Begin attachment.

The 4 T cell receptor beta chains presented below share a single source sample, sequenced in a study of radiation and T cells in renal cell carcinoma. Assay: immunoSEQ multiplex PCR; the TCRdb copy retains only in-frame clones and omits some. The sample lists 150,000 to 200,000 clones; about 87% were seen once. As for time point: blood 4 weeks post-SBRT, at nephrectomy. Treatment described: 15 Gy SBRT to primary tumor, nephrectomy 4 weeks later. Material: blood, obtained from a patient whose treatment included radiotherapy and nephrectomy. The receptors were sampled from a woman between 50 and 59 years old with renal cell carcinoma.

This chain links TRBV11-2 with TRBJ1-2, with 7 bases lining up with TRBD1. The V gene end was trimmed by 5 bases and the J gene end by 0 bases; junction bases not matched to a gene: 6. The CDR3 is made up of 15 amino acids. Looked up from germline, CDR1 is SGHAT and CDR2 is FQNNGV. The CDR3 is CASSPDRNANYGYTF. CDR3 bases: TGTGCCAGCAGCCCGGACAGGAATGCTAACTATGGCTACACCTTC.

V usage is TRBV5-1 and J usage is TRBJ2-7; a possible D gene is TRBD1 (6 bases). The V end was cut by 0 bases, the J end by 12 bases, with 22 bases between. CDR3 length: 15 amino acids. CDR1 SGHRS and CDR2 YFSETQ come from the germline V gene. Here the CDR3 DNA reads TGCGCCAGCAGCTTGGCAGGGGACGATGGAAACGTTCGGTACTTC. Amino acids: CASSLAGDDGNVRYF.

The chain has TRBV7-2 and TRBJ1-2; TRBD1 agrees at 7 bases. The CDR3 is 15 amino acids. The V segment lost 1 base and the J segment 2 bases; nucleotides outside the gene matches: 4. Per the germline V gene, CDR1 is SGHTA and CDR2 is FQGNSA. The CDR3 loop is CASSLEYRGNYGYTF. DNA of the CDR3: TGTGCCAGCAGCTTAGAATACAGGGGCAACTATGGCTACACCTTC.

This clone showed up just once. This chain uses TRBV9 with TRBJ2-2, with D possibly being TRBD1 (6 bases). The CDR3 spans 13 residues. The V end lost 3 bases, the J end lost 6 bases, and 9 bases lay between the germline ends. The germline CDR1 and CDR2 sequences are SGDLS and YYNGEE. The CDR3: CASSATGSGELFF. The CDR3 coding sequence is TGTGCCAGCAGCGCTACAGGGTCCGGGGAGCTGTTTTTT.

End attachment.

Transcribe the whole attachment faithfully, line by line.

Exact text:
The 4 T cell receptor beta chains presented below share a single source sample, sequenced in a study of radiation and T cells in renal cell carcinoma. Assay: immunoSEQ multiplex PCR; the TCRdb copy retains only in-frame clones and omits some. The sample lists 150,000 to 200,000 clones; about 87% were seen once. As for time point: blood 4 weeks post-SBRT, at nephrectomy. Treatment described: 15 Gy SBRT to primary tumor, nephrectomy 4 weeks later. Material: blood, obtained from a patient whose treatment included radiotherapy and nephrectomy. The receptors were sampled from a woman between 50 and 59 years old with renal cell carcinoma.

This chain links TRBV11-2 with TRBJ1-2, with 7 bases lining up with TRBD1. The V gene end was trimmed by 5 bases and the J gene end by 0 bases; junction bases not matched to a gene: 6. The CDR3 is made up of 15 amino acids. Looked up from germline, CDR1 is SGHAT and CDR2 is FQNNGV. The CDR3 is CASSPDRNANYGYTF. CDR3 bases: TGTGCCAGCAGCCCGGACAGGAATGCTAACTATGGCTACACCTTC.

V usage is TRBV5-1 and J usage is TRBJ2-7; a possible D gene is TRBD1 (6 bases). The V end was cut by 0 bases, the J end by 12 bases, with 22 bases between. CDR3 length: 15 amino acids. CDR1 SGHRS and CDR2 YFSETQ come from the germline V gene. Here the CDR3 DNA reads TGCGCCAGCAGCTTGGCAGGGGACGATGGAAACGTTCGGTACTTC. Amino acids: CASSLAGDDGNVRYF.

The chain has TRBV7-2 and TRBJ1-2; TRBD1 agrees at 7 bases. The CDR3 is 15 amino acids. The V segment lost 1 base and the J segment 2 bases; nucleotides outside the gene matches: 4. Per the germline V gene, CDR1 is SGHTA and CDR2 is FQGNSA. The CDR3 loop is CASSLEYRGNYGYTF. DNA of the CDR3: TGTGCCAGCAGCTTAGAATACAGGGGCAACTATGGCTACACCTTC.

This clone showed up just once. This chain uses TRBV9 with TRBJ2-2, with D possibly being TRBD1 (6 bases). The CDR3 spans 13 residues. The V end lost 3 bases, the J end lost 6 bases, and 9 bases lay between the germline ends. The germline CDR1 and CDR2 sequences are SGDLS and YYNGEE. The CDR3: CASSATGSGELFF. The CDR3 coding sequence is TGTGCCAGCAGCGCTACAGGGTCCGGGGAGCTGTTTTTT.